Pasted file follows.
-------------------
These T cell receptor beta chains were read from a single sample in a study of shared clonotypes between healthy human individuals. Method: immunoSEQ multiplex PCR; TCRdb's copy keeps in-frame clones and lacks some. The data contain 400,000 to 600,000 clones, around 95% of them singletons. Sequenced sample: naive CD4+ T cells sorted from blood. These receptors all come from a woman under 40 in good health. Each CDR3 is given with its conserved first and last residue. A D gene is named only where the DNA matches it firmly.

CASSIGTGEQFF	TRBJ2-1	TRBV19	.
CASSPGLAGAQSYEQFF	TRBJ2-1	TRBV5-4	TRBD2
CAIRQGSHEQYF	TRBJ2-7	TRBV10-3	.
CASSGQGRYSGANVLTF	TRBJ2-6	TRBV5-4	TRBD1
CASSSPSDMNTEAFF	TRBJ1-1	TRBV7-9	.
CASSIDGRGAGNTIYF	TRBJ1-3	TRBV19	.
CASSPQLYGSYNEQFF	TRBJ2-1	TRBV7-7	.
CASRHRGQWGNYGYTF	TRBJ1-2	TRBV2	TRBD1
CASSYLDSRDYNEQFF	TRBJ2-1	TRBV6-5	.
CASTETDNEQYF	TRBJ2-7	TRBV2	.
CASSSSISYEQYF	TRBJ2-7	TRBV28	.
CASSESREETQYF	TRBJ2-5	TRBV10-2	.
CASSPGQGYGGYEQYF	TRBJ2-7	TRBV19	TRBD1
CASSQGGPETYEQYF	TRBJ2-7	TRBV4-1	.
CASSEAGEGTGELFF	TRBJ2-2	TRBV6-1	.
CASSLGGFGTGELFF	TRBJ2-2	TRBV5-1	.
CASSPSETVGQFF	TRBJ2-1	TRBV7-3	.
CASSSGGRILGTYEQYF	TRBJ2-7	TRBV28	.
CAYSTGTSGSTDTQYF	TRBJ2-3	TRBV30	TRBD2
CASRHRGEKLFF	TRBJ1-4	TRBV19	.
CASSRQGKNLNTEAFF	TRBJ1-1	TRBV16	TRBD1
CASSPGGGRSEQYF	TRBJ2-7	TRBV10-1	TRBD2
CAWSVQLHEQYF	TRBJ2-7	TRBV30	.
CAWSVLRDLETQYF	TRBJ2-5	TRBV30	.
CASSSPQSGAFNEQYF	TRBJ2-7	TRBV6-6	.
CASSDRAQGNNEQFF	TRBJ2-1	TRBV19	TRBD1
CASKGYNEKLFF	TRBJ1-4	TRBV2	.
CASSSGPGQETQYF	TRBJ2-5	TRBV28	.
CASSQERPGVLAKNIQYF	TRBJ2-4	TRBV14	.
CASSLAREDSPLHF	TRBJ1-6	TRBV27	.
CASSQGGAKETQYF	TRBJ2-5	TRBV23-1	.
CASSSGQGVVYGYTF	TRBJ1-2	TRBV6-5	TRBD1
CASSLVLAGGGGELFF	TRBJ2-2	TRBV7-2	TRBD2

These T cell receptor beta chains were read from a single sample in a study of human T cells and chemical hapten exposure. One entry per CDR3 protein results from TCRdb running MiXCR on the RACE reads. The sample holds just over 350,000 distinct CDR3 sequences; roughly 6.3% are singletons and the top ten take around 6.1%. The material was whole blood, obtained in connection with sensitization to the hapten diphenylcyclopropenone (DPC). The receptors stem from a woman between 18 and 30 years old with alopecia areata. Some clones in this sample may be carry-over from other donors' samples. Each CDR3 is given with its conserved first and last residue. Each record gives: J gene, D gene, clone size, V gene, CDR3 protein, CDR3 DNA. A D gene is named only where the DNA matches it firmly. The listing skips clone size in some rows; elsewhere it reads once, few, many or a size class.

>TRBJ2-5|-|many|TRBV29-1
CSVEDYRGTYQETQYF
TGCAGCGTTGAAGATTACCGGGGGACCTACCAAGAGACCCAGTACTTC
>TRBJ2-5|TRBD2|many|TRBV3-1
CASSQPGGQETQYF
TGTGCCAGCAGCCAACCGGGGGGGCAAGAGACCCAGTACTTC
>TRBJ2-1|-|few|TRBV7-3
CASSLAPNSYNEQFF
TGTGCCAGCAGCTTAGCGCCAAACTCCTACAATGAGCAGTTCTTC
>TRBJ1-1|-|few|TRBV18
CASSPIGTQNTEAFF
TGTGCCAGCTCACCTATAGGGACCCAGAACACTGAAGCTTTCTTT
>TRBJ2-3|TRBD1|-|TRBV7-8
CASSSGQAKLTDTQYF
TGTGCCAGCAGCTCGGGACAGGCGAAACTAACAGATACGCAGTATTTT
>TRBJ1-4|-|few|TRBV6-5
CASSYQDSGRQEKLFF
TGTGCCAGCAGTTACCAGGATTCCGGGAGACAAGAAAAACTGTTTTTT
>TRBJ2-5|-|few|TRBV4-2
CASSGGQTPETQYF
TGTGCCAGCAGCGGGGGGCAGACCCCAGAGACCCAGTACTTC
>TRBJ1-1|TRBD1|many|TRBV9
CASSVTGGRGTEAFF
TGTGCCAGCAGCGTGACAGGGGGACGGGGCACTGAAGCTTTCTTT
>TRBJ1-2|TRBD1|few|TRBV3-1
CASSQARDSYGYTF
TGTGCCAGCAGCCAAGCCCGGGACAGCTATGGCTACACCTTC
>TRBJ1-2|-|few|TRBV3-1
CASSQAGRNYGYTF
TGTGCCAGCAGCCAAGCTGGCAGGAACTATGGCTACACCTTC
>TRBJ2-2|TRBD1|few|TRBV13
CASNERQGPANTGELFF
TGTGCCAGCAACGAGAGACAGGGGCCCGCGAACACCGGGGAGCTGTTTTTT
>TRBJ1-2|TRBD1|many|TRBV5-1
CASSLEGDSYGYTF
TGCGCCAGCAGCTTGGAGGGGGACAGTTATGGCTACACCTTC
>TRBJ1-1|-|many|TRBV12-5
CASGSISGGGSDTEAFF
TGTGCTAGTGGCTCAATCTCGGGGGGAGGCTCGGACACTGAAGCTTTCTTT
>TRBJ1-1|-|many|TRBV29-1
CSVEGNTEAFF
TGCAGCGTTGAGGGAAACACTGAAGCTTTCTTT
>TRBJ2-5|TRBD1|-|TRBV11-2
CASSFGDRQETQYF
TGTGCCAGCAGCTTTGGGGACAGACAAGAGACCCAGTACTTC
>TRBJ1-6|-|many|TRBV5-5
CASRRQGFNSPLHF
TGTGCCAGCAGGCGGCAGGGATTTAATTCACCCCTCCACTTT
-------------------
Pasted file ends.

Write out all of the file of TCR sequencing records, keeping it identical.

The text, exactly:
These T cell receptor beta chains were read from a single sample in a study of shared clonotypes between healthy human individuals. Method: immunoSEQ multiplex PCR; TCRdb's copy keeps in-frame clones and lacks some. The data contain 400,000 to 600,000 clones, around 95% of them singletons. Sequenced sample: naive CD4+ T cells sorted from blood. These receptors all come from a woman under 40 in good health. Each CDR3 is given with its conserved first and last residue. A D gene is named only where the DNA matches it firmly.

CASSIGTGEQFF	TRBJ2-1	TRBV19	.
CASSPGLAGAQSYEQFF	TRBJ2-1	TRBV5-4	TRBD2
CAIRQGSHEQYF	TRBJ2-7	TRBV10-3	.
CASSGQGRYSGANVLTF	TRBJ2-6	TRBV5-4	TRBD1
CASSSPSDMNTEAFF	TRBJ1-1	TRBV7-9	.
CASSIDGRGAGNTIYF	TRBJ1-3	TRBV19	.
CASSPQLYGSYNEQFF	TRBJ2-1	TRBV7-7	.
CASRHRGQWGNYGYTF	TRBJ1-2	TRBV2	TRBD1
CASSYLDSRDYNEQFF	TRBJ2-1	TRBV6-5	.
CASTETDNEQYF	TRBJ2-7	TRBV2	.
CASSSSISYEQYF	TRBJ2-7	TRBV28	.
CASSESREETQYF	TRBJ2-5	TRBV10-2	.
CASSPGQGYGGYEQYF	TRBJ2-7	TRBV19	TRBD1
CASSQGGPETYEQYF	TRBJ2-7	TRBV4-1	.
CASSEAGEGTGELFF	TRBJ2-2	TRBV6-1	.
CASSLGGFGTGELFF	TRBJ2-2	TRBV5-1	.
CASSPSETVGQFF	TRBJ2-1	TRBV7-3	.
CASSSGGRILGTYEQYF	TRBJ2-7	TRBV28	.
CAYSTGTSGSTDTQYF	TRBJ2-3	TRBV30	TRBD2
CASRHRGEKLFF	TRBJ1-4	TRBV19	.
CASSRQGKNLNTEAFF	TRBJ1-1	TRBV16	TRBD1
CASSPGGGRSEQYF	TRBJ2-7	TRBV10-1	TRBD2
CAWSVQLHEQYF	TRBJ2-7	TRBV30	.
CAWSVLRDLETQYF	TRBJ2-5	TRBV30	.
CASSSPQSGAFNEQYF	TRBJ2-7	TRBV6-6	.
CASSDRAQGNNEQFF	TRBJ2-1	TRBV19	TRBD1
CASKGYNEKLFF	TRBJ1-4	TRBV2	.
CASSSGPGQETQYF	TRBJ2-5	TRBV28	.
CASSQERPGVLAKNIQYF	TRBJ2-4	TRBV14	.
CASSLAREDSPLHF	TRBJ1-6	TRBV27	.
CASSQGGAKETQYF	TRBJ2-5	TRBV23-1	.
CASSSGQGVVYGYTF	TRBJ1-2	TRBV6-5	TRBD1
CASSLVLAGGGGELFF	TRBJ2-2	TRBV7-2	TRBD2

These T cell receptor beta chains were read from a single sample in a study of human T cells and chemical hapten exposure. One entry per CDR3 protein results from TCRdb running MiXCR on the RACE reads. The sample holds just over 350,000 distinct CDR3 sequences; roughly 6.3% are singletons and the top ten take around 6.1%. The material was whole blood, obtained in connection with sensitization to the hapten diphenylcyclopropenone (DPC). The receptors stem from a woman between 18 and 30 years old with alopecia areata. Some clones in this sample may be carry-over from other donors' samples. Each CDR3 is given with its conserved first and last residue. Each record gives: J gene, D gene, clone size, V gene, CDR3 protein, CDR3 DNA. A D gene is named only where the DNA matches it firmly. The listing skips clone size in some rows; elsewhere it reads once, few, many or a size class.

>TRBJ2-5|-|many|TRBV29-1
CSVEDYRGTYQETQYF
TGCAGCGTTGAAGATTACCGGGGGACCTACCAAGAGACCCAGTACTTC
>TRBJ2-5|TRBD2|many|TRBV3-1
CASSQPGGQETQYF
TGTGCCAGCAGCCAACCGGGGGGGCAAGAGACCCAGTACTTC
>TRBJ2-1|-|few|TRBV7-3
CASSLAPNSYNEQFF
TGTGCCAGCAGCTTAGCGCCAAACTCCTACAATGAGCAGTTCTTC
>TRBJ1-1|-|few|TRBV18
CASSPIGTQNTEAFF
TGTGCCAGCTCACCTATAGGGACCCAGAACACTGAAGCTTTCTTT
>TRBJ2-3|TRBD1|-|TRBV7-8
CASSSGQAKLTDTQYF
TGTGCCAGCAGCTCGGGACAGGCGAAACTAACAGATACGCAGTATTTT
>TRBJ1-4|-|few|TRBV6-5
CASSYQDSGRQEKLFF
TGTGCCAGCAGTTACCAGGATTCCGGGAGACAAGAAAAACTGTTTTTT
>TRBJ2-5|-|few|TRBV4-2
CASSGGQTPETQYF
TGTGCCAGCAGCGGGGGGCAGACCCCAGAGACCCAGTACTTC
>TRBJ1-1|TRBD1|many|TRBV9
CASSVTGGRGTEAFF
TGTGCCAGCAGCGTGACAGGGGGACGGGGCACTGAAGCTTTCTTT
>TRBJ1-2|TRBD1|few|TRBV3-1
CASSQARDSYGYTF
TGTGCCAGCAGCCAAGCCCGGGACAGCTATGGCTACACCTTC
>TRBJ1-2|-|few|TRBV3-1
CASSQAGRNYGYTF
TGTGCCAGCAGCCAAGCTGGCAGGAACTATGGCTACACCTTC
>TRBJ2-2|TRBD1|few|TRBV13
CASNERQGPANTGELFF
TGTGCCAGCAACGAGAGACAGGGGCCCGCGAACACCGGGGAGCTGTTTTTT
>TRBJ1-2|TRBD1|many|TRBV5-1
CASSLEGDSYGYTF
TGCGCCAGCAGCTTGGAGGGGGACAGTTATGGCTACACCTTC
>TRBJ1-1|-|many|TRBV12-5
CASGSISGGGSDTEAFF
TGTGCTAGTGGCTCAATCTCGGGGGGAGGCTCGGACACTGAAGCTTTCTTT
>TRBJ1-1|-|many|TRBV29-1
CSVEGNTEAFF
TGCAGCGTTGAGGGAAACACTGAAGCTTTCTTT
>TRBJ2-5|TRBD1|-|TRBV11-2
CASSFGDRQETQYF
TGTGCCAGCAGCTTTGGGGACAGACAAGAGACCCAGTACTTC
>TRBJ1-6|-|many|TRBV5-5
CASRRQGFNSPLHF
TGTGCCAGCAGGCGGCAGGGATTTAATTCACCCCTCCACTTT